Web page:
SPEECH BY MR SAM TAN SENIOR PARLIAMENTARY SECRETARY FOR TRADE AND INDUSTRY & INFORMATION, COMMUNICATIONS AND THE ARTS, AT THE GSTC 2011 ON TUESDAY, 25 JANUARY 2011, 0900 HRS AT MARINA MANDARIN HOTEL, SINGAPORE
Mr Jonathan Hung, President, Singapore Space and Technology Association
Ladies and gentlemen,
Good morning. It is my pleasure to join you at the third Global Space and Technology Convention, or GSTC.
Bright Outlook for Global Space Industry
In its 2010 report, the Space Foundation estimates that the global space economy has grown almost 40 percent in the last five years. The outlook for the global space industry certainly looks promising. Growth continued even during the global financial crisis. In 2009, the global space industry was worth about $262 billion compared to $257 billion in the previous year. The space industry’s edge over other sectors lies in the vast commercial potential of its products and services.
Increasingly, space products and services are becoming integrated into consumer electronics and daily necessities. Currently, the types of space applications that dominate the space business are telecommunications, earth observation and positioning and navigation systems. The media industries for example, are using satellite technology to deliver high-definition TV to households, provide Internet access in remote areas and give people access to location-based applications on mobile phones.GPS navigation systems and geo-location applications are now found in cars, phones, homes and businesses.This has provided endless possibilities for social networking and information-sharing, land imaging and navigation.As nations start to recognise the strategic and economic value of space, there will be even greater commercial utilisation of space technology and its applications.
Development of the Asian Space Industry
Here in Asia, the space industry has great potential for growth. There is increasing demand for space-related services and a strong push towards technology advancement and new applications. Whilst many developed economies are still in the midst of recovering from the recent global downturn, a number of Asian economies have not only rebounded but are looking at increasing their investments in space programmes and technology. China plans to have a manned space station by 2020 while its India plans to launch its first astronauts into space by 2015.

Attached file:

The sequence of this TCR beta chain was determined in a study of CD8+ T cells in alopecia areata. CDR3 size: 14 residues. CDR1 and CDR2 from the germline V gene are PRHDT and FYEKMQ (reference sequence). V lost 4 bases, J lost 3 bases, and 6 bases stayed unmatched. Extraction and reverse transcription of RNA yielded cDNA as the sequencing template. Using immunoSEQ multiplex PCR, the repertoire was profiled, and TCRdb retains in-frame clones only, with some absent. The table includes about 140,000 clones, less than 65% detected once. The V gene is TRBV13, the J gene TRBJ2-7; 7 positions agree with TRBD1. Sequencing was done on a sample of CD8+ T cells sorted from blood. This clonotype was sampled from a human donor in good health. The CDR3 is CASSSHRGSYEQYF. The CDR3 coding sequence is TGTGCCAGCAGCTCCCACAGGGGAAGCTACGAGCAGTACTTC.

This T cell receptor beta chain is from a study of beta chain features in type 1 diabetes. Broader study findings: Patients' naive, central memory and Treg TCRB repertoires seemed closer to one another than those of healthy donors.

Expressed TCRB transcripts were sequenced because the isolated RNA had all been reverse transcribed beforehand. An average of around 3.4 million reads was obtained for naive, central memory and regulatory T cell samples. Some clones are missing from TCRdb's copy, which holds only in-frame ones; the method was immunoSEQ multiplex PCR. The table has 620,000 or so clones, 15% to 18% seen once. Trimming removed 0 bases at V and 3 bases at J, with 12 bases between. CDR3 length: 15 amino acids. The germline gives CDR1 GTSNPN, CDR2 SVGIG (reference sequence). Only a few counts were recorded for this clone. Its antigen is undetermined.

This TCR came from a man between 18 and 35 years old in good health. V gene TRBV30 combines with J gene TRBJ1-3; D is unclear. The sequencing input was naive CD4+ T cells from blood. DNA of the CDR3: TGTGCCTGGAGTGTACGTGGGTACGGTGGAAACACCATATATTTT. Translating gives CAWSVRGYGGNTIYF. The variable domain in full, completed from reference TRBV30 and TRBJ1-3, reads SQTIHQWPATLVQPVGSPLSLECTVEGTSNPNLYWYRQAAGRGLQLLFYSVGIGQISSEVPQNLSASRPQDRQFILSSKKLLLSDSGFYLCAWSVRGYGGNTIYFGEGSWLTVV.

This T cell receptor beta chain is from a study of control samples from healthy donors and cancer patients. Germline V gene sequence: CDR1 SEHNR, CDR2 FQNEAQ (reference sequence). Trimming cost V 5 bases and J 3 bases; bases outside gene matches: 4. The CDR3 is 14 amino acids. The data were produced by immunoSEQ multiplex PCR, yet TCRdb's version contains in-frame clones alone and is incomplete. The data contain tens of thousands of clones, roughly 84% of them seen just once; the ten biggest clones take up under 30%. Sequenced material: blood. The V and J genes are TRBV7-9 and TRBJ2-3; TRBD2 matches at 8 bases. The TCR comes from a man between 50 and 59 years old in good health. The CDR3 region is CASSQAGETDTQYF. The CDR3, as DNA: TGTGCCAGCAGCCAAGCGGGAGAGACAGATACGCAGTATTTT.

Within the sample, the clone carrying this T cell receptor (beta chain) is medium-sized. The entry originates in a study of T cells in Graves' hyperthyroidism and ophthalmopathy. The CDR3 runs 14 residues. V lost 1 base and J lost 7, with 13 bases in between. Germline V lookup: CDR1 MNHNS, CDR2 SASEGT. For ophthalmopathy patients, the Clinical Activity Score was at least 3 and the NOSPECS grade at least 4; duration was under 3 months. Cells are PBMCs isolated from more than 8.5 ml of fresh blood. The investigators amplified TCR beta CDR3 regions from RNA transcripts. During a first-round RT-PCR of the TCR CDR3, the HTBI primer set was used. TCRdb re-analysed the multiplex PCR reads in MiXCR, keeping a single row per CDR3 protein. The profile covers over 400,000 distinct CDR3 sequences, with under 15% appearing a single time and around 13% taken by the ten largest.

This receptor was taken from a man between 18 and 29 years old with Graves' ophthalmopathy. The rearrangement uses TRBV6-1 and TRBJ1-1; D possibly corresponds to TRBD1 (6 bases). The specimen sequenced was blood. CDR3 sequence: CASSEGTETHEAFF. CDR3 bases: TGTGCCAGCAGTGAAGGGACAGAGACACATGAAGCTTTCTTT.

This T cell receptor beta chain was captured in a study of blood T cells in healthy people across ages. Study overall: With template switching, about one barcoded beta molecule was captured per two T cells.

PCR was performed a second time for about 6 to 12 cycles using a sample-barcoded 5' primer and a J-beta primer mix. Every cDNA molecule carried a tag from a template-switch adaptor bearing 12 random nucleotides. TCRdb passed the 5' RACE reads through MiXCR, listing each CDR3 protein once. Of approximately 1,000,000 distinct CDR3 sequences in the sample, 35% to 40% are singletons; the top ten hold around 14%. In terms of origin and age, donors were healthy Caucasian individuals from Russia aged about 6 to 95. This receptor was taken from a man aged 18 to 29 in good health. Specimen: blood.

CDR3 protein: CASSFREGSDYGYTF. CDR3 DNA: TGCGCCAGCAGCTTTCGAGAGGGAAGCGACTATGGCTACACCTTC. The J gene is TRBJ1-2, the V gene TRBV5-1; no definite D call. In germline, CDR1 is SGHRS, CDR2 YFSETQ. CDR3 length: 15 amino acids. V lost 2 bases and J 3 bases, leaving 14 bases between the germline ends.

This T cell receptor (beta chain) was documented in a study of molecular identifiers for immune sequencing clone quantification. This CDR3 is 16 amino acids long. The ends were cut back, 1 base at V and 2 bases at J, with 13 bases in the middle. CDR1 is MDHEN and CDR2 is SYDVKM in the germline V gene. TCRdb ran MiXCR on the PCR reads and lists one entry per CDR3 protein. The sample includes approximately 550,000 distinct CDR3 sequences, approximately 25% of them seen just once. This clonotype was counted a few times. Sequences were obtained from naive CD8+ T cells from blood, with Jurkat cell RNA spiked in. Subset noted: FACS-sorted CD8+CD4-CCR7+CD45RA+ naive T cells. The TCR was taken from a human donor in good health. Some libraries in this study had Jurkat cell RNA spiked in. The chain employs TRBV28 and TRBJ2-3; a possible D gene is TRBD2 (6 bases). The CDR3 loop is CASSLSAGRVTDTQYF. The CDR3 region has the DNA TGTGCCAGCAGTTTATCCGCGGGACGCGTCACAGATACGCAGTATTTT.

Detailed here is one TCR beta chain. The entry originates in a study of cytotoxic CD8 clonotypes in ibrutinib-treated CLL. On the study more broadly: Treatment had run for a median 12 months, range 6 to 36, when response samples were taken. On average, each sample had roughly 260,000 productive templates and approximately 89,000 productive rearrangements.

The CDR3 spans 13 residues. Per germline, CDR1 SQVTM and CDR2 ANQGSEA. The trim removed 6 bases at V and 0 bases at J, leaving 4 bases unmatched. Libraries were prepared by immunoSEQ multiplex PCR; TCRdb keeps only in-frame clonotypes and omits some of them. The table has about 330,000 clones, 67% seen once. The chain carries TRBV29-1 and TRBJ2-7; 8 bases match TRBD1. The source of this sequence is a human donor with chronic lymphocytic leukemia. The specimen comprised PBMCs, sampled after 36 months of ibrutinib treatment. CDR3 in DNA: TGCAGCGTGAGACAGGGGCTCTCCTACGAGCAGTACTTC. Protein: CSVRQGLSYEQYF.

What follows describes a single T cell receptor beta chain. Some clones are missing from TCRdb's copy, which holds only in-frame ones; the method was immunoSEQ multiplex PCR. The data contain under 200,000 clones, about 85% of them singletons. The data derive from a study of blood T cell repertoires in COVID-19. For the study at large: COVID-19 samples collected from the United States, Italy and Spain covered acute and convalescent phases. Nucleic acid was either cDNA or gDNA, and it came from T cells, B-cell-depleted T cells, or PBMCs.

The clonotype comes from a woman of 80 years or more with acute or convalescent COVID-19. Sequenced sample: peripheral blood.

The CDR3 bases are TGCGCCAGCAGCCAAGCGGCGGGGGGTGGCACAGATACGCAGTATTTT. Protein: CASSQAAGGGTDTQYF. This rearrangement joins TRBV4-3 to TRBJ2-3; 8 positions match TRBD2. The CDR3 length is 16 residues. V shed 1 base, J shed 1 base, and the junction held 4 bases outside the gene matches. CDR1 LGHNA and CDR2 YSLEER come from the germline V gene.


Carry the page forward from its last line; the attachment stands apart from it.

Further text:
Singapore – Catalyst in the Growth of the Asian space industry
There is great potential for Singapore to carve a key role for itself as Asia emerges as a significant hub for space related activities. We already have the necessary ecosystems in place such as thriving aerospace, precision engineering, and electronics industries.Our pro-business environment, as well as our market and technologically-savvy workforce has helped to draw corporations dealing in space related service to Singapore.This includes satellite service providers such as Arianespace, SpotImage and GeoEye. We are also making investments to build a highly skilled workforce for the fledging space industry in Singapore. The Nanyang Technological University has started an undergraduate satellite programme. Other institutions in Singapore are also exploring the possibility of including in their curricula elements of nano-satellite design, fabrication and other space related topics. The Singapore Space and Technology Association also organises an annual Singapore Space Challenge for students. Now into its fourth year, it has been attracting top students from our polytechnics, junior colleges and universities.
We have also sought to build up our research capabilities in space related technologies. This year, we can look forward to the launch of X-Sat, the first experimental satellite built entirely in Singapore. It will mark an important milestone in the development of Singapore’s space-related capabilities.The X-Sat will make Singapore one of the first Southeast Asian countries to have a locally built satellite in space.
We are also progressing in our aim to become a leading satellite data research centre in the region. Our Centre for Remote Imaging, Sensing and Processing (CRISP) was first in the world to receive 0.5 meter resolution data from the GeoEye-1 and Worldview 1 & 2 satellites. This is currently the highest resolution civilian remote sensing satellite images. CRISP is also the only centre in South East Asia that can receive sub-meter resolution data from civilian satellites.
few decades are likely to be a time of rapid growth for space
industry in Asia. For companies and research
organisations keen to tap on the rising demand for space related
products and designs in Asia, platforms such as the GSTC will
provide ideal opportunities to do so. Participants can interact and collaborate on the latest concepts
and developments in the global space arena.In this regard, let me congratulate the Singapore
Space and Technology Association for organising this convention.
And to all participants, I wish you a successful and